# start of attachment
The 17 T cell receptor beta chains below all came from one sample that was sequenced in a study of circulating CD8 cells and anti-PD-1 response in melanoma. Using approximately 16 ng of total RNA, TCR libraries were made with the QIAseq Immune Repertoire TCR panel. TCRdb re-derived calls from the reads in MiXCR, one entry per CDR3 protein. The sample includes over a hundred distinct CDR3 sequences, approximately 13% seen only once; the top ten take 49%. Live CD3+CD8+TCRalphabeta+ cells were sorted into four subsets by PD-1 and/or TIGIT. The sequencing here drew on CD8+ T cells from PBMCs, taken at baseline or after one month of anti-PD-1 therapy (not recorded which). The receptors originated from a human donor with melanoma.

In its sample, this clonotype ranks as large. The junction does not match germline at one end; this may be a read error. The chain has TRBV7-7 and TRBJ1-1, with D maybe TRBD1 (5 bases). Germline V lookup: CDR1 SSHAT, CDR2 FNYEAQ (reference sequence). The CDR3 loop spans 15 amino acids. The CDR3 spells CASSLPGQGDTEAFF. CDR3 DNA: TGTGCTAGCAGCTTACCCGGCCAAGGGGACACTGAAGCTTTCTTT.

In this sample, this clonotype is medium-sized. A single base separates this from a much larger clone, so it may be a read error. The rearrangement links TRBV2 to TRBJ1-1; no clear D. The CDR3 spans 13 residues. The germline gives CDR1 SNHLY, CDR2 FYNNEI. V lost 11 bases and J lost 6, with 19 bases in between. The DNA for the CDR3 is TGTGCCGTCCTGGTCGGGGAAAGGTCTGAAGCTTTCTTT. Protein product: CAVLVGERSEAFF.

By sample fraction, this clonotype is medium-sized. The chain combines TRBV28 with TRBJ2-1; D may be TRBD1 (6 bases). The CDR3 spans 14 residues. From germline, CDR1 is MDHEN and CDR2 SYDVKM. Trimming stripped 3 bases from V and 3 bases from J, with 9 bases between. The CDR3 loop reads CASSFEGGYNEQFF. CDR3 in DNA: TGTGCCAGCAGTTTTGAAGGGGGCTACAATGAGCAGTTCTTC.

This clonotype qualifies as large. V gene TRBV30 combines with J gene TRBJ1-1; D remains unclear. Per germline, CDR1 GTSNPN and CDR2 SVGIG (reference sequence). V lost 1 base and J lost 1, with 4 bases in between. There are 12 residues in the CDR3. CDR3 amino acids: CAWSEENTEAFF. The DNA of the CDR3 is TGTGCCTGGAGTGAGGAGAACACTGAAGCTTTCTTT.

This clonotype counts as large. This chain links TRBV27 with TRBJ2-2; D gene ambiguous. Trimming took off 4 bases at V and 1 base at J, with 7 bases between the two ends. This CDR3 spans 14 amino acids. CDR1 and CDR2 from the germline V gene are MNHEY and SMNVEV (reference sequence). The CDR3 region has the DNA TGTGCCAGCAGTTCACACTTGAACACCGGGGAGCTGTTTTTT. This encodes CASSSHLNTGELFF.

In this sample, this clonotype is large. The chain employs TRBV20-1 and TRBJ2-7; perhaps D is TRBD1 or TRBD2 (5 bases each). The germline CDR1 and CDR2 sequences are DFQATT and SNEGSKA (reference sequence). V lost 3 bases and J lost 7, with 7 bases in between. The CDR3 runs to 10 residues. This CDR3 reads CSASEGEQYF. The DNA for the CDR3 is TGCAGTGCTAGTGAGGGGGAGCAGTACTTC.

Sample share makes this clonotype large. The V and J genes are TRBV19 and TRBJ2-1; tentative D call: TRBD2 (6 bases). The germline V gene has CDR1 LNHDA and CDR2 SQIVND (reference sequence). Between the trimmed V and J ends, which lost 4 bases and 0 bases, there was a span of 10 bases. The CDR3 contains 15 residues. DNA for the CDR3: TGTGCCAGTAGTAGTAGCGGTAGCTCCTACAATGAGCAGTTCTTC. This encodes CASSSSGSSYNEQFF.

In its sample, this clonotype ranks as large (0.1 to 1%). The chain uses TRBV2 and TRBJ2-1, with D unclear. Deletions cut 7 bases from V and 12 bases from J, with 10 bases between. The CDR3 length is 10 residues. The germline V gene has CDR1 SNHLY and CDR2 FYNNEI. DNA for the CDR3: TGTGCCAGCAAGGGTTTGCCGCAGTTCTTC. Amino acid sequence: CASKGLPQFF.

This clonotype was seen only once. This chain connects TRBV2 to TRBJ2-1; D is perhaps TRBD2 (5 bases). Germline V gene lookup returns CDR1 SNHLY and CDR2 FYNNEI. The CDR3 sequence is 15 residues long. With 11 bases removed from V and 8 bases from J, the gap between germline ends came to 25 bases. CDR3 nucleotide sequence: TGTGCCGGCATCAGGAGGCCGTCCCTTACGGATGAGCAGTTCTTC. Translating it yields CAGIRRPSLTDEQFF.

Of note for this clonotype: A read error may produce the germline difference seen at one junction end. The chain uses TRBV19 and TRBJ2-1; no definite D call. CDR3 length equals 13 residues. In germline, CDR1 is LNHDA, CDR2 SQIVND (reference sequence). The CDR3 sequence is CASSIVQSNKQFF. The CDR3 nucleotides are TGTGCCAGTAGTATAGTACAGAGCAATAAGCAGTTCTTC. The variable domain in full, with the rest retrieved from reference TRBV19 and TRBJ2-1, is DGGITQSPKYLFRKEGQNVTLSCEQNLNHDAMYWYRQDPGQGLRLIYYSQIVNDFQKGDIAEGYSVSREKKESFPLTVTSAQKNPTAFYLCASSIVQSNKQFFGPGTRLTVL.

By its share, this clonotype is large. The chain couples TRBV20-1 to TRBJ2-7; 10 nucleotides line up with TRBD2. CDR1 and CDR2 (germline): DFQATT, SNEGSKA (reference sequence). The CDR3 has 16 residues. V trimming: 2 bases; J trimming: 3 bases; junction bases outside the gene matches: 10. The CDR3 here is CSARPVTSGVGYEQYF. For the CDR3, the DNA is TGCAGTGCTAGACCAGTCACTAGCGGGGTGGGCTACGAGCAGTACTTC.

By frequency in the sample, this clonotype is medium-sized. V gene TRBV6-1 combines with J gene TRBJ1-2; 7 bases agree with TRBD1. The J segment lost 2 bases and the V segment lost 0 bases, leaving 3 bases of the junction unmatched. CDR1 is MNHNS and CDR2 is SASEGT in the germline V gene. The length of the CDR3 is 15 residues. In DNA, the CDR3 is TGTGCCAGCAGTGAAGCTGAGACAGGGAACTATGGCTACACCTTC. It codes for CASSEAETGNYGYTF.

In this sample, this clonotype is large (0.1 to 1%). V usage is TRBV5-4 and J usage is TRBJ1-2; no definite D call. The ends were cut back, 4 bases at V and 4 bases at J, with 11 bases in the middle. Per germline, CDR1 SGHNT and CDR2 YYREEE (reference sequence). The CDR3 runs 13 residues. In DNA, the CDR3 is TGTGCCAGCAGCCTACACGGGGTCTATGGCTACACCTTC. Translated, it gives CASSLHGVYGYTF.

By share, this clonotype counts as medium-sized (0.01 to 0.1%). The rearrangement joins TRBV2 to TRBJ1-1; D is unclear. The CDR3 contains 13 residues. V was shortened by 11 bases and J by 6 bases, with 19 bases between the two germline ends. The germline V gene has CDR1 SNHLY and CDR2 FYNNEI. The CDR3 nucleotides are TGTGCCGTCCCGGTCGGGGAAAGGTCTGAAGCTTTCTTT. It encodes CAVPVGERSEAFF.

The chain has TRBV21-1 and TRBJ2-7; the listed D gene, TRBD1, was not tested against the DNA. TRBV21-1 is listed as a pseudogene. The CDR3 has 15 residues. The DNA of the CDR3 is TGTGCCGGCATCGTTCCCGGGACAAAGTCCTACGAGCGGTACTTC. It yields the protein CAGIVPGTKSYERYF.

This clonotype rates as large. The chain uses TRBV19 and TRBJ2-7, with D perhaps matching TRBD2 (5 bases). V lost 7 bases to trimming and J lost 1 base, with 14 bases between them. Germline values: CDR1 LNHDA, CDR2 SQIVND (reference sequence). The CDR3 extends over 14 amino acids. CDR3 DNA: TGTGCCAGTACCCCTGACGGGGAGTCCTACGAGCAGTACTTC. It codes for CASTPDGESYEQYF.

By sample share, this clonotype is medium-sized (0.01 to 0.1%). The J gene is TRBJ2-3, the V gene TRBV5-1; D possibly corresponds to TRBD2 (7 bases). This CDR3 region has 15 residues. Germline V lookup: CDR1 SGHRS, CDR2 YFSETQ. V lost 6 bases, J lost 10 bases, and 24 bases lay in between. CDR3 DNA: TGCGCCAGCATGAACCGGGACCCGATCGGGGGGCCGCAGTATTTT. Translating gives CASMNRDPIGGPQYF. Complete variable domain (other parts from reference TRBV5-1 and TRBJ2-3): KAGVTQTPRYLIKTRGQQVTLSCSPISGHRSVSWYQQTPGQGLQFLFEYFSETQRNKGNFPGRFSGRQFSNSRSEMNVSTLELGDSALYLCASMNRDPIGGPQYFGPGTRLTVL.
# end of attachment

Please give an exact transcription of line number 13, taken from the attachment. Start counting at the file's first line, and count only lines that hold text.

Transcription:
By frequency in the sample, this clonotype is medium-sized. V gene TRBV6-1 combines with J gene TRBJ1-2; 7 bases agree with TRBD1. The J segment lost 2 bases and the V segment lost 0 bases, leaving 3 bases of the junction unmatched. CDR1 is MNHNS and CDR2 is SASEGT in the germline V gene. The length of the CDR3 is 15 residues. In DNA, the CDR3 is TGTGCCAGCAGTGAAGCTGAGACAGGGAACTATGGCTACACCTTC. It codes for CASSEAETGNYGYTF.